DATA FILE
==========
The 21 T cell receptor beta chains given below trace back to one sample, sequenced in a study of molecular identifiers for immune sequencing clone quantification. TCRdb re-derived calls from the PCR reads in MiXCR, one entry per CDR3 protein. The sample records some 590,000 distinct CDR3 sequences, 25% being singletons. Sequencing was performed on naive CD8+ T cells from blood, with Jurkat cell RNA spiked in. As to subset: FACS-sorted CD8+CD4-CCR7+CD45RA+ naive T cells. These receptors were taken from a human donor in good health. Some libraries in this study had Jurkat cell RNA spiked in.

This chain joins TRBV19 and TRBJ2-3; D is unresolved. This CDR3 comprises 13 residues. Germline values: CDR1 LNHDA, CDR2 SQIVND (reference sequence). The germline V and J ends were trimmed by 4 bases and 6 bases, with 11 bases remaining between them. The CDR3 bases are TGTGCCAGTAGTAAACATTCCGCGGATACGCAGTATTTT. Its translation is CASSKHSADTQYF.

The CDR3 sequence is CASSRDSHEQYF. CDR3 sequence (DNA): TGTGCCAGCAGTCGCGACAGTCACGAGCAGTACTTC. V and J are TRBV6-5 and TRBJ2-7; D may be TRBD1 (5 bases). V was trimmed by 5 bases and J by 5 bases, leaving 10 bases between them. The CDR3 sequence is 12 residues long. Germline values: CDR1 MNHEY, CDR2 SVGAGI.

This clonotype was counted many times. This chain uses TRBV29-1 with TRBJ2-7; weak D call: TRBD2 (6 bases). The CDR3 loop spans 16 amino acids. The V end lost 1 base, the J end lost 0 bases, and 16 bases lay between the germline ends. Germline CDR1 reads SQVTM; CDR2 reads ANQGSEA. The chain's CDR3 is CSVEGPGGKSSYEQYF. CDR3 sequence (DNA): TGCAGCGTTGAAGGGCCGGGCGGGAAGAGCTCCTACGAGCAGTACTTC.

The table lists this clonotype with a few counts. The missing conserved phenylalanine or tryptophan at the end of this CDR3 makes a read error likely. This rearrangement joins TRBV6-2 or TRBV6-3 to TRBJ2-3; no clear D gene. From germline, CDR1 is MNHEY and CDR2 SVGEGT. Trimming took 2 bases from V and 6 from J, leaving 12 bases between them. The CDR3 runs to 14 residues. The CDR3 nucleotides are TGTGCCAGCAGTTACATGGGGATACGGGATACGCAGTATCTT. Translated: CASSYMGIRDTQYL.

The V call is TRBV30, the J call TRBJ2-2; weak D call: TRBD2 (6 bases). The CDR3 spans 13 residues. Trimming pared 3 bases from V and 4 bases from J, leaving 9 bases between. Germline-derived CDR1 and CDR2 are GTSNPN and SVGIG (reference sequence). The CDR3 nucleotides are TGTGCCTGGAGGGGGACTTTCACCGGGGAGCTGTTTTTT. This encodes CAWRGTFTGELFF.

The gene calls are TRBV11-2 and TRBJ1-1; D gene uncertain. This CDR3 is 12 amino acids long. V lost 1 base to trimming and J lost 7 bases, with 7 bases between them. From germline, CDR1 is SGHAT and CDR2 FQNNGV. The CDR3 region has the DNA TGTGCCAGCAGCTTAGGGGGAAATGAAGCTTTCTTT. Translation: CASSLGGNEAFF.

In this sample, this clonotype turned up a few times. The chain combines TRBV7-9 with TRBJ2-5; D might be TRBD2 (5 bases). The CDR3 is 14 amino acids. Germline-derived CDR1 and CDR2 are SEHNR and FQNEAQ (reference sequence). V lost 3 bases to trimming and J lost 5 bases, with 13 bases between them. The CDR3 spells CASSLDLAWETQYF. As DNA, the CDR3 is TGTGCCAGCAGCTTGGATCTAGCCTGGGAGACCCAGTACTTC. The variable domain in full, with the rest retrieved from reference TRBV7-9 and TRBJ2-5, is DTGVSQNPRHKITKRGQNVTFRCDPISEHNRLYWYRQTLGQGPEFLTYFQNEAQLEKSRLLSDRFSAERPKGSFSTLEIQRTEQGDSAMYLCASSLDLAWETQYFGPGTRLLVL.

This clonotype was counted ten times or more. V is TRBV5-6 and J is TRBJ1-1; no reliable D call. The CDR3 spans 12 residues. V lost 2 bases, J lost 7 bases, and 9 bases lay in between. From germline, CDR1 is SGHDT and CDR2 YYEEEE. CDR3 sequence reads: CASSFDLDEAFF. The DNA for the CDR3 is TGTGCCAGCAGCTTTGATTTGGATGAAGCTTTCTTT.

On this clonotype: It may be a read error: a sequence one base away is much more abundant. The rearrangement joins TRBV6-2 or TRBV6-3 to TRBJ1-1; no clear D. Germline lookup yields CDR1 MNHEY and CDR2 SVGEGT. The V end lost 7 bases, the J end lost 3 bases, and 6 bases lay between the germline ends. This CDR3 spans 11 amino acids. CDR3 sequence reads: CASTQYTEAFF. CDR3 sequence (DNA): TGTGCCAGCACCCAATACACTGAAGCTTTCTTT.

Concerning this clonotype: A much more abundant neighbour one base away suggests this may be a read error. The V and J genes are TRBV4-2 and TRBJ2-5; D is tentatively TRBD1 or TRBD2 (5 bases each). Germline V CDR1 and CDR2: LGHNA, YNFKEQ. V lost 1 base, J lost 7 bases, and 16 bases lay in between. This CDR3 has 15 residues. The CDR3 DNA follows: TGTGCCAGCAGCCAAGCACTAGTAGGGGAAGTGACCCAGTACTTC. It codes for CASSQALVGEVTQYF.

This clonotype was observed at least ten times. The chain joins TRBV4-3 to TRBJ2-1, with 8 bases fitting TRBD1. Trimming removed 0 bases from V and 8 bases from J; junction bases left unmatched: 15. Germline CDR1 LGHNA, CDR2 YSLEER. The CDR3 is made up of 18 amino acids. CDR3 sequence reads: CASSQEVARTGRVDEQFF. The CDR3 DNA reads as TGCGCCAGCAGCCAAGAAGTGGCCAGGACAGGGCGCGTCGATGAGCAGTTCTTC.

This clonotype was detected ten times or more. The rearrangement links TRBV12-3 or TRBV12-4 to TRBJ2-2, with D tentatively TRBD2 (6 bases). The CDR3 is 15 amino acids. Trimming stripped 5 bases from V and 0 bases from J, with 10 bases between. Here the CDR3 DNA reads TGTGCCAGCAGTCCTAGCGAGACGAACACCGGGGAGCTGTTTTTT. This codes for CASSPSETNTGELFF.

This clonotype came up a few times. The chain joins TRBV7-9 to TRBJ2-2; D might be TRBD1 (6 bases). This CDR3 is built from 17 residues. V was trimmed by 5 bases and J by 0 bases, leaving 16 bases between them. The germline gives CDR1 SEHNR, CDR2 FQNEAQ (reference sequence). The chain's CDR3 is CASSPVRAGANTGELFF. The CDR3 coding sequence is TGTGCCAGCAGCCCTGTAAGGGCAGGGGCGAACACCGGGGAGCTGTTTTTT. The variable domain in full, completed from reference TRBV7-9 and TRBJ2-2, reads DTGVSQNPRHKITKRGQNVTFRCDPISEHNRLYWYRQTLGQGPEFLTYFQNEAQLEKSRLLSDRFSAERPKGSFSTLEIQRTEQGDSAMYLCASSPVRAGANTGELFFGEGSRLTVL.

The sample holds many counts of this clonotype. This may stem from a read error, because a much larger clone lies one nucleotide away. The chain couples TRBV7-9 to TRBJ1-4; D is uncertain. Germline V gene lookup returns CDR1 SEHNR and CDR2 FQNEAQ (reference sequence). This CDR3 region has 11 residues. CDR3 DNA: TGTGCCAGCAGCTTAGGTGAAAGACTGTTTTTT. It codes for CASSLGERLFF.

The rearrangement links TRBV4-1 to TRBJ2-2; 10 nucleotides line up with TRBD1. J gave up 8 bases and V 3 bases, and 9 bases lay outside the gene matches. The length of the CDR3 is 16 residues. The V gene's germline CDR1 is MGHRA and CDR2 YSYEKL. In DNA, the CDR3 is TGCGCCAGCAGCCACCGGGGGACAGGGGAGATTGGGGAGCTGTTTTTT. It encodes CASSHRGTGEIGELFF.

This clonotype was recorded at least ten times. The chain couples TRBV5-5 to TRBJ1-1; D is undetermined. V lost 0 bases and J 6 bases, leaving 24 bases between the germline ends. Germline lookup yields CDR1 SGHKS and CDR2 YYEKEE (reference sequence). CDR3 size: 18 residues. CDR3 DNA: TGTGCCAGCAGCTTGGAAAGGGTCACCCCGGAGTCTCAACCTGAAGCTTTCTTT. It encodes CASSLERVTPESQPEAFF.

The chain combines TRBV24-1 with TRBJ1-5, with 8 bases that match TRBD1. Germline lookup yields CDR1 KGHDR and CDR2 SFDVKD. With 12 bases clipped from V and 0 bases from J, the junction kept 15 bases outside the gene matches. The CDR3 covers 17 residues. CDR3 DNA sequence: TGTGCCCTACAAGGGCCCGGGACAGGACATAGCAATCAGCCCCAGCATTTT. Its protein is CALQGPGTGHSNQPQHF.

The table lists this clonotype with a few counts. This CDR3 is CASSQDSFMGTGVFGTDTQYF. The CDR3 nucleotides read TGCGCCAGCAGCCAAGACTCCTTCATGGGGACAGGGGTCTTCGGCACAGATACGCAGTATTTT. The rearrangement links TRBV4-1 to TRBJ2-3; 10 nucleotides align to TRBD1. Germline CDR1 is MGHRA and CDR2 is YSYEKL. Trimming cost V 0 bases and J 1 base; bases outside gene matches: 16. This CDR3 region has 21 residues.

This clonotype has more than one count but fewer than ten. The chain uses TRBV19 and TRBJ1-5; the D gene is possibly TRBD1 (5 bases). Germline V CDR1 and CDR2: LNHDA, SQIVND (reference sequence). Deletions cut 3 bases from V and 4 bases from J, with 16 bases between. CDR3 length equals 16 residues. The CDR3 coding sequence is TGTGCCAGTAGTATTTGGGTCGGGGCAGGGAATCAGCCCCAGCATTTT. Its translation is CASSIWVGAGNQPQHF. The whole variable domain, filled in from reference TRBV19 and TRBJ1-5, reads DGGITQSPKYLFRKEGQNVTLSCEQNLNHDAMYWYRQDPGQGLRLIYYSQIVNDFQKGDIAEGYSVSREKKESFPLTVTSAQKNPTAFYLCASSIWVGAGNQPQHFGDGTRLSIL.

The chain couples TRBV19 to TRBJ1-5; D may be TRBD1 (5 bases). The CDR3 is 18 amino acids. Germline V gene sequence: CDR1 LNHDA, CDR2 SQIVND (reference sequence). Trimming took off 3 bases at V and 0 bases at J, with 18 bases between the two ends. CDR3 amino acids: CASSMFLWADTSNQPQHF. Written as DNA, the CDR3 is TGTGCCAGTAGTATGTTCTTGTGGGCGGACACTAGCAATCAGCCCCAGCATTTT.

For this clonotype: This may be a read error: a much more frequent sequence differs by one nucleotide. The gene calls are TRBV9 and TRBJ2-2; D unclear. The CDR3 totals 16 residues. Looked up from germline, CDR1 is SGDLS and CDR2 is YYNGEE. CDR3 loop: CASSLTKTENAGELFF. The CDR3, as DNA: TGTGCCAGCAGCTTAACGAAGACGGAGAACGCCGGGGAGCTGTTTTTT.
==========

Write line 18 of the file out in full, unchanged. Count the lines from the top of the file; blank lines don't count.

The chain combines TRBV24-1 with TRBJ1-5, with 8 bases that match TRBD1. Germline lookup yields CDR1 KGHDR and CDR2 SFDVKD. With 12 bases clipped from V and 0 bases from J, the junction kept 15 bases outside the gene matches. The CDR3 covers 17 residues. CDR3 DNA sequence: TGTGCCCTACAAGGGCCCGGGACAGGACATAGCAATCAGCCCCAGCATTTT. Its protein is CALQGPGTGHSNQPQHF.